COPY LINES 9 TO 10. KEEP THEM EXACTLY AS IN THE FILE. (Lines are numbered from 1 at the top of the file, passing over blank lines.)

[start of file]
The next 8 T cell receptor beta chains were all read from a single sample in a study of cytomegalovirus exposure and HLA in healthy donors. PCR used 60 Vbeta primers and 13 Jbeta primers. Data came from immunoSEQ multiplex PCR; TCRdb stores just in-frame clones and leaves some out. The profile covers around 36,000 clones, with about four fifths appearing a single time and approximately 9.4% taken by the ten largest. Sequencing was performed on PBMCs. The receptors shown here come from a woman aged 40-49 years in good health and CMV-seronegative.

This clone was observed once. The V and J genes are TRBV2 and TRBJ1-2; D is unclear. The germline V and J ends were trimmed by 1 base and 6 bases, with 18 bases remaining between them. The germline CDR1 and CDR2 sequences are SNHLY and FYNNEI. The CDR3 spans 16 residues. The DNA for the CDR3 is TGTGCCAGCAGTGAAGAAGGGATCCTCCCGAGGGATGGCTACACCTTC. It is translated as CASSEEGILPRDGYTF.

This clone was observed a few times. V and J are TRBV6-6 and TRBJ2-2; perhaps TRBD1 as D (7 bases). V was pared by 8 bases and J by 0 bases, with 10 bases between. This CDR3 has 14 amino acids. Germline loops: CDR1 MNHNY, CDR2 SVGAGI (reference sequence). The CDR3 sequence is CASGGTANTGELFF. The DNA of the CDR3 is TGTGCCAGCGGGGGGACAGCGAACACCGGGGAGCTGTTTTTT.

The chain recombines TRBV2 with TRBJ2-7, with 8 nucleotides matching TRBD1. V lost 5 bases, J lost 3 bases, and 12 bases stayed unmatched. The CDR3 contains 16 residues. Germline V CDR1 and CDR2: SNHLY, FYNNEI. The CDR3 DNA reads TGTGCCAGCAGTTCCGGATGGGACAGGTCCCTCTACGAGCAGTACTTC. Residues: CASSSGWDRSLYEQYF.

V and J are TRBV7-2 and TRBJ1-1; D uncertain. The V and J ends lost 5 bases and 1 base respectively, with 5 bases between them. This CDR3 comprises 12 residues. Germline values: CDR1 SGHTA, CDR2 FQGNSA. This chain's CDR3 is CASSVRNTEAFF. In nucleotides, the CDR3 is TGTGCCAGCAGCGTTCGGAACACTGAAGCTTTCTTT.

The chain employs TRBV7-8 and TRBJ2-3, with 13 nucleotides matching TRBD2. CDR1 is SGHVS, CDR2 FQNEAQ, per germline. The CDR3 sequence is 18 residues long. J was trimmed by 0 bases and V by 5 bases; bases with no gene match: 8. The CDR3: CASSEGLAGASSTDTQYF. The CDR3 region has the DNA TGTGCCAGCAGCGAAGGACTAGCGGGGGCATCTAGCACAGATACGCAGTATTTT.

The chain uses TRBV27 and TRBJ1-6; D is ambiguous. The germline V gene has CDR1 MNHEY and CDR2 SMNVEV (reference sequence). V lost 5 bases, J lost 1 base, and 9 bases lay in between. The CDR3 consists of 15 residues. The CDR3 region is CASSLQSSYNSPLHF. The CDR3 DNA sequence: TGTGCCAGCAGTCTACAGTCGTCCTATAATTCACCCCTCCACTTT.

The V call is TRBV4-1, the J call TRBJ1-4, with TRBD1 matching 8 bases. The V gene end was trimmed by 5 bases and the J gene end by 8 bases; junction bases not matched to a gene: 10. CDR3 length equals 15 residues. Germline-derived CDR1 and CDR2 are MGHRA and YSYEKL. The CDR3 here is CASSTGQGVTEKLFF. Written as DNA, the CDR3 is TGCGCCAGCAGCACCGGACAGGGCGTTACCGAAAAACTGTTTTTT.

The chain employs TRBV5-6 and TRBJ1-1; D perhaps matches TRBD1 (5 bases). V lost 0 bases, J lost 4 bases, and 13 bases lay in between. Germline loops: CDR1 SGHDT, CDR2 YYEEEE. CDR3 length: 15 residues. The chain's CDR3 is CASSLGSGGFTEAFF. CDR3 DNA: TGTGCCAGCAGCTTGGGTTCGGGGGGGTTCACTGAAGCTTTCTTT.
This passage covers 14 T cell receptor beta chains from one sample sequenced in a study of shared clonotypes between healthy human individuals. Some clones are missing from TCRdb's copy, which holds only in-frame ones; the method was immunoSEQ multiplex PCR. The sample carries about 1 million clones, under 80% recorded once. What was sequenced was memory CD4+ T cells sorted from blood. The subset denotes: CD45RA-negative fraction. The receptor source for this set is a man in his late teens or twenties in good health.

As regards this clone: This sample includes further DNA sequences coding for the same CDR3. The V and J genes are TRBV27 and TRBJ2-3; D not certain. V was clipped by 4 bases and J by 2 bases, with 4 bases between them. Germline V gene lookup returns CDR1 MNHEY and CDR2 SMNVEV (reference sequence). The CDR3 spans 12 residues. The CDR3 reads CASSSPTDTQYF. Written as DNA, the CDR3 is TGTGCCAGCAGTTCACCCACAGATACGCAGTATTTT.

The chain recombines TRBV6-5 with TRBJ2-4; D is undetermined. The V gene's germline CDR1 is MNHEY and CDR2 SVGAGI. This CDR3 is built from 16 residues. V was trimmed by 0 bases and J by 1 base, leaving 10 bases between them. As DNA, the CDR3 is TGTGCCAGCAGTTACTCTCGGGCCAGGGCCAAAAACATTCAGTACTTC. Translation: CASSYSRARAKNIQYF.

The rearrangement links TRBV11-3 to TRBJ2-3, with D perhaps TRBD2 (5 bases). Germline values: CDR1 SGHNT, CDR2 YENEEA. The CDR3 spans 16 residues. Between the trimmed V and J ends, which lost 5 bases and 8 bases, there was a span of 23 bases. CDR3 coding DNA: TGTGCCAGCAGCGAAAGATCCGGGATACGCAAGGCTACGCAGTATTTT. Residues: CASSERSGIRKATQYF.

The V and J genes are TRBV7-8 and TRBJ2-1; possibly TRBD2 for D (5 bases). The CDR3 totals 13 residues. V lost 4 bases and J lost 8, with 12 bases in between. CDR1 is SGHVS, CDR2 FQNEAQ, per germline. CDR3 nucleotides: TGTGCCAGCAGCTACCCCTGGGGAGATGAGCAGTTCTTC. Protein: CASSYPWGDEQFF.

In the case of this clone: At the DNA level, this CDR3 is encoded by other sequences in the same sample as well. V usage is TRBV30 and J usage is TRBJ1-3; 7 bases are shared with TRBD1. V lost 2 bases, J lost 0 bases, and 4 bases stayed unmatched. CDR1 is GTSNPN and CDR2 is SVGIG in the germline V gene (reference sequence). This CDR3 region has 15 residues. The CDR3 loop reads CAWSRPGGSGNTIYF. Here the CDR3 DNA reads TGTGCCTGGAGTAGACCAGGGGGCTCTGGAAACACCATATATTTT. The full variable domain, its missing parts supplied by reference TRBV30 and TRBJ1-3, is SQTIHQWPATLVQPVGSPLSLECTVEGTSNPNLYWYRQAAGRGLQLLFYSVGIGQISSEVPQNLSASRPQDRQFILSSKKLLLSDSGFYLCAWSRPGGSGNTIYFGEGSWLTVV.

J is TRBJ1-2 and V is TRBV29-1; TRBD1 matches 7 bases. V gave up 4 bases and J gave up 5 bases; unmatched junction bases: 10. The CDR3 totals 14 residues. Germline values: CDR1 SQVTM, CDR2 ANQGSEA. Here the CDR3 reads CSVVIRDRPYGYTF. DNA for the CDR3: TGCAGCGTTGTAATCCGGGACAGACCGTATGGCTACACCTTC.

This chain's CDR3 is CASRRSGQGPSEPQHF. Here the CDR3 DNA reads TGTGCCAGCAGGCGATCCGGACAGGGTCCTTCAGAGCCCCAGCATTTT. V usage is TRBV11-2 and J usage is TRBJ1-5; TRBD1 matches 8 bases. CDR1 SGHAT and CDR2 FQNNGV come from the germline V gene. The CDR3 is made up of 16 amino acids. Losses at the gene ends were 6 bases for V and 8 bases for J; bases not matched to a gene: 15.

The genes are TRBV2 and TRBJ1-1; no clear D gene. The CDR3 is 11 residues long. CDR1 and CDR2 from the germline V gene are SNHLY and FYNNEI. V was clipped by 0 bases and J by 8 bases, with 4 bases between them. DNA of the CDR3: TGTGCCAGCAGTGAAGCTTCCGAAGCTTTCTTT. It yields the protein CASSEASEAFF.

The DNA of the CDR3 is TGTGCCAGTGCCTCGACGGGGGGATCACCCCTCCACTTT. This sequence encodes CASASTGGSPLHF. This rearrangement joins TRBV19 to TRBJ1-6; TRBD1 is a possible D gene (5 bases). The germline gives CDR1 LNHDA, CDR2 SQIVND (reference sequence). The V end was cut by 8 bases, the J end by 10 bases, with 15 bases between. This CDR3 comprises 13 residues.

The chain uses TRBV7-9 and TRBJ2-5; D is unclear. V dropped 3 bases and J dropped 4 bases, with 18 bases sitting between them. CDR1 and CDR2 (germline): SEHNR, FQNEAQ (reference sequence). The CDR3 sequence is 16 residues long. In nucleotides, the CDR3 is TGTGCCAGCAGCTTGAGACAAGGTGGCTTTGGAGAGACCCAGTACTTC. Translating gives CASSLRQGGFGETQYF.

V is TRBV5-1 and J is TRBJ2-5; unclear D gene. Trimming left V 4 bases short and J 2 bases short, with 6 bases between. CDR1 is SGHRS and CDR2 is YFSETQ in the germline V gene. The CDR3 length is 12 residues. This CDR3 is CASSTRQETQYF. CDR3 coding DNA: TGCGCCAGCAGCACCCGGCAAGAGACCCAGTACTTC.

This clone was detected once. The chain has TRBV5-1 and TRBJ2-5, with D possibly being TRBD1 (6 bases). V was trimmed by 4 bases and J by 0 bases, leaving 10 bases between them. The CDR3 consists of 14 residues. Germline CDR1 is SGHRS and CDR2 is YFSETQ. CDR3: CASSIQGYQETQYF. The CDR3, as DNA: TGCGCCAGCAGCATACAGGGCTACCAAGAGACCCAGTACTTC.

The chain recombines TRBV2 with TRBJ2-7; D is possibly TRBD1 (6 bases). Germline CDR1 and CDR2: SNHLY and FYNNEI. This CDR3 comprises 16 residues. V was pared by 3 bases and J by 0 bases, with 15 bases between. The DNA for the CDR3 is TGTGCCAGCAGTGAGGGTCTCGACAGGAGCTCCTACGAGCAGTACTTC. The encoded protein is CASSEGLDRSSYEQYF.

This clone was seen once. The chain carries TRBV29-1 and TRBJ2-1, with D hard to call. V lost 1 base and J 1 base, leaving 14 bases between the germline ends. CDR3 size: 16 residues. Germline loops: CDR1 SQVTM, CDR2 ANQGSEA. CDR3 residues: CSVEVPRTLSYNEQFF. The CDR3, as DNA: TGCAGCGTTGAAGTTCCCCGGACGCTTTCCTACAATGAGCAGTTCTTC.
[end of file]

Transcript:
The chain employs TRBV5-6 and TRBJ1-1; D perhaps matches TRBD1 (5 bases). V lost 0 bases, J lost 4 bases, and 13 bases lay in between. Germline loops: CDR1 SGHDT, CDR2 YYEEEE. CDR3 length: 15 residues. The chain's CDR3 is CASSLGSGGFTEAFF. CDR3 DNA: TGTGCCAGCAGCTTGGGTTCGGGGGGGTTCACTGAAGCTTTCTTT.
This passage covers 14 T cell receptor beta chains from one sample sequenced in a study of shared clonotypes between healthy human individuals. Some clones are missing from TCRdb's copy, which holds only in-frame ones; the method was immunoSEQ multiplex PCR. The sample carries about 1 million clones, under 80% recorded once. What was sequenced was memory CD4+ T cells sorted from blood. The subset denotes: CD45RA-negative fraction. The receptor source for this set is a man in his late teens or twenties in good health.